West Papua, the last frontier where humanity's greatness and wickedness are tested and where tragedy, aspiration and hope are revealed
BRISBANE - On 30 June the Indonesian parliament in Jakarta passed legislation to split West Papua into three more pieces.
The Papuan people's unifying name for their independence struggle, West Papua, is now being shattered by Jakarta's draconian policies.
Under this new legislation, the two existing provinces have been divided into five, which include South Papua, Central Papua and Highland Papua.
And in Papua’s capital, Jayapura, last week, Indonesia’s vice president Ma'ruf Amin said that “right now, we are building Papua better”.
Indonesian News Agency Antara reported the vice-president continuing: “Changes to special autonomy are a natural thing and are in the process of the national policy cycle to make things even better.”
While Jakarta is busy tearing apart West Papua with these deceitful words, Papuans were everywhere called to raise the banned Morning Star flag on Thursday 1 December to commemorate West Papua's 61th Independence Day.
West Papua had been known as The Netherlands New Guinea until 19 October 1961 when the first New Guinea Council (Nieuw Guinea Raad) gave it the name of a new modern nation-state, the Papuan Independent State.
But when Indonesia invaded West Papua on 1 May 1963 that was changed to Irian Jaya.
However, the name 'West Papua' remained a burning flame in the hearts of all living beings who yearn for freedom and justice. Papuans were not going to give up their sacred ancestral land without a fight.
In 2000 Indonesian president, Abdurrahman Wahid, famously known as Gusdur, changed the name from Irian Jaya to Papua, a move that etched a special place for Gusdur in the hearts of Papuans.
In 2003, not only did West Papua's name change, but West Papua was split in half to form Papua and West Papua.
The fragmentation was achieved by Megawati Sukarnoputri, daughter of the first Indonesian president, Sukarno, the man responsible for over 60 years of Papuan bloodshed.
Megawati violated a provision of the Special Autonomy Law of 2001, which was based on the premise that Papua would remain a single territory.
A significant aspect of the first Special Autonomy Law was that any new policy introduced by the central government in relation to the identity of West Papua must be approved by the Papuan People's Assembly. But this never happened.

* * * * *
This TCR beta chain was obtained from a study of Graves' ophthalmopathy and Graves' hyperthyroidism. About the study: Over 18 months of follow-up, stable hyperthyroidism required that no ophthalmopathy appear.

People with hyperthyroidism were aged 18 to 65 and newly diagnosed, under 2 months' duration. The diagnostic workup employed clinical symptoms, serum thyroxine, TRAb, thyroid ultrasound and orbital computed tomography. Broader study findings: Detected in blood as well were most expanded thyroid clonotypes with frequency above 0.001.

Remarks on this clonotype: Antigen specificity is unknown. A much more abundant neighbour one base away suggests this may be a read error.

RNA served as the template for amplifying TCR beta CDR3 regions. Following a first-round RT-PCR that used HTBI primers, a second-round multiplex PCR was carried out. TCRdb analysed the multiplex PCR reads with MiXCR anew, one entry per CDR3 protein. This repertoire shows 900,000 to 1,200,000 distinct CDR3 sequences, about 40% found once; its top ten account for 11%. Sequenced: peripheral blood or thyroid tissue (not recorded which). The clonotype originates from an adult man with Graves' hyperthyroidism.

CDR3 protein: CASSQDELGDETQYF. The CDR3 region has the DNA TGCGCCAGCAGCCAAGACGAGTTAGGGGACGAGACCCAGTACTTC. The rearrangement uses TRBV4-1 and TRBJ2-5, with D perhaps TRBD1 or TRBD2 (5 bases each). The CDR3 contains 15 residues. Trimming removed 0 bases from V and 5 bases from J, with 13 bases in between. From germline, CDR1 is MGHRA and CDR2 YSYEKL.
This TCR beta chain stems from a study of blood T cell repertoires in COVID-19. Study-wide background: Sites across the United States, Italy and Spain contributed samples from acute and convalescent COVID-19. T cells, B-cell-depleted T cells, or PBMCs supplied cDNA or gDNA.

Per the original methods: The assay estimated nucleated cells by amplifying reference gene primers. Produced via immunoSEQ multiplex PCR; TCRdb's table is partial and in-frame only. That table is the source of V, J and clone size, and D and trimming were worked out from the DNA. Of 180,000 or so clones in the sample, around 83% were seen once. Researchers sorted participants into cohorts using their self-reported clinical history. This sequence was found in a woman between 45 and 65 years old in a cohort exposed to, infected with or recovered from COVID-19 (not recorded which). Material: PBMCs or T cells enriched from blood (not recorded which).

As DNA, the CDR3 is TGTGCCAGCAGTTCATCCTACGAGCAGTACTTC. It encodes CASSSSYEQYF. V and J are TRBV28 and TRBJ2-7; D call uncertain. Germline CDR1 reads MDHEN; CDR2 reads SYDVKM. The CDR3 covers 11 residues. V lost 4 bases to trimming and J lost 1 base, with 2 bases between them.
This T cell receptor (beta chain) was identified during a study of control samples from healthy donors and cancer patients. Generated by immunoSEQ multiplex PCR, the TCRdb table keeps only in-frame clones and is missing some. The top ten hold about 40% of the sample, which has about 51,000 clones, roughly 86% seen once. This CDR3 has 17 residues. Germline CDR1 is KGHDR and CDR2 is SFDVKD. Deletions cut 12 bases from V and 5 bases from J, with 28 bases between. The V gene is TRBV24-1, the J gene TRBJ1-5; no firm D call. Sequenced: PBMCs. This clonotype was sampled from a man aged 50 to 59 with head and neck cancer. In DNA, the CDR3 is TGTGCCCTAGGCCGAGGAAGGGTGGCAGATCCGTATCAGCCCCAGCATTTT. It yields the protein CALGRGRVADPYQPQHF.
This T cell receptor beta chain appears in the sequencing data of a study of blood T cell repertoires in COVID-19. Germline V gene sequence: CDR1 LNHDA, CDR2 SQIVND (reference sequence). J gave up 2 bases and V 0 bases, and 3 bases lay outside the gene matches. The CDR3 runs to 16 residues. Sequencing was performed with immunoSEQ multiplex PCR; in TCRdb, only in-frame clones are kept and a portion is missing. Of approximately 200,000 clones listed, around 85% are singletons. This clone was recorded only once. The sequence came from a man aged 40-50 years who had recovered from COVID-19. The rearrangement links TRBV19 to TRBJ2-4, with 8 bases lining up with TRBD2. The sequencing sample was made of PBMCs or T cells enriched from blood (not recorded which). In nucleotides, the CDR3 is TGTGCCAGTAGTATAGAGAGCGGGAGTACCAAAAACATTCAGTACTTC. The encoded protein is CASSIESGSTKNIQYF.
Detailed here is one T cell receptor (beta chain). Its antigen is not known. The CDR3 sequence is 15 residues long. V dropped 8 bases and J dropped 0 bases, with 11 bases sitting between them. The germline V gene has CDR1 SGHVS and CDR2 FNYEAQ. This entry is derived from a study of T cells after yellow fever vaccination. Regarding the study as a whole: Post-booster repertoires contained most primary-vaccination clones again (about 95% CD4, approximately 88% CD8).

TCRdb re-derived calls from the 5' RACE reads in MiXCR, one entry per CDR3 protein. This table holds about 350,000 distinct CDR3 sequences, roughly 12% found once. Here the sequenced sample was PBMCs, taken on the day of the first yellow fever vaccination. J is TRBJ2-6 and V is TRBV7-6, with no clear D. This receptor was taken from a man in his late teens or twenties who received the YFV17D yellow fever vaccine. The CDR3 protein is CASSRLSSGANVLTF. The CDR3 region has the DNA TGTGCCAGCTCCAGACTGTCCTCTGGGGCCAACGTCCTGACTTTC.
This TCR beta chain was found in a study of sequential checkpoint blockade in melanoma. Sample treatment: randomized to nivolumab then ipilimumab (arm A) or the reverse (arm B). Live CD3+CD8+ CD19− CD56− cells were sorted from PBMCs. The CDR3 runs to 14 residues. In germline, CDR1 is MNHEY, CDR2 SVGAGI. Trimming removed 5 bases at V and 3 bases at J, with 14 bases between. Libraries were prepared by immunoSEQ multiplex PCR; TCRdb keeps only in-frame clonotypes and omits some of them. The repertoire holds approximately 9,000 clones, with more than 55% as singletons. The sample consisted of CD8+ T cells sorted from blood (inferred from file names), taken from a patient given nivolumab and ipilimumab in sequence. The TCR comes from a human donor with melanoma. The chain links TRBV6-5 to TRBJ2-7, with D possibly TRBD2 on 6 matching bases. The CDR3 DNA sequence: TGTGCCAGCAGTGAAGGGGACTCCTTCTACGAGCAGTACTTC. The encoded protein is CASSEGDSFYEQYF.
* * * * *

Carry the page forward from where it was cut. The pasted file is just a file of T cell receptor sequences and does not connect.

As prescribed by law, a division would need to be approved by the Papuan provincial legislature and local Papuan cultural assembly, institutions set by Jakarta itself to safeguard the Papuan peoples language, and culture.
Now in 2022 marks another tragic turning point as West Papua is divided again under President Jokowi, and with no consultation.
That said, it is common for the Jakartan elites to act inconsistently with their own laws when dealing with West Papua.
The disdain and demeaning behaviour of Indonesian governments towards Papuans over the past 60 years are unforgivable and stained permanently in the soul of every living being in West Papua and the New Guinea island.
‘Right now, we are building Papua better’, declared, Indonesia’s vice president, a narcissistic utterance from the highest office of the country illustrating Jakarta's complete dishonesty and disconnect from West Papua.
West Papua has endured since it was described numerous times by foreign invaders as ‘IIha de Papo’ and ‘o'Pauas’ to ‘Isla de Oro’ (‘Island of Gold’).
We Papuans were named by colonisers and regarded as unintelligent pygmies, cannibals and pagan savages; people without value.
Various foreign colonial intruders were able to enter West Papua and exploit and treat the Papuan people and land as their own.
In addition to fostering a racist mindset, this depiction and mistreatment did not represent the reality as it was experienced and understood by Papuans over thousands of years.
The Jakarta settler colonial government continues to engage with West Papua with these profoundly misconstrued ideas.
Now, of course, the eastern half of the island remains under one name: Papua New Guinea.
And now Jakarta's colonial rulers have just created five more settler provinces on the island’s western side: South Papua Province, Central Papua Province and Central Highlands Papua Province.
All these new settler colonial provinces are in the heart of New Guinea.
Looking at West Papua's history, we see so many marks and bruises of abuse and torture on her sacred body. In the future, West Papua is likely to suffer more torture despite deceitful words from Indonesia’s vice president.
Thursday 1 December marked yet another sacred day when we held West Papua in our hearts and rallied to her defence as her enemy seeks to cut her into pieces.
West Papua is an ancient and original particle, an atom of light and hope. It is a story about survival, resistance, betrayal, destruction, genocide and survival against the odds.
It is the last frontier where humanity's greatness and wickedness are tested, and where tragedy, aspiration, and hope are revealed.
West Papua is the home of our original ancestors, the archaic Autochthons, the spiritual ancestors of our dream-time spiritual warriors- the pioneers of nature – the first voyageur across dangerous seas and land – the first agriculturalist – the most authentic, the original – we are the past and we are the future.
West Papua is the original dream that has yet to be realised - a dream in the process of restoration to its original glory.
This is where West Papua is now. You cut me into pieces, I will rebuild West Papua with these pieces a million times over again.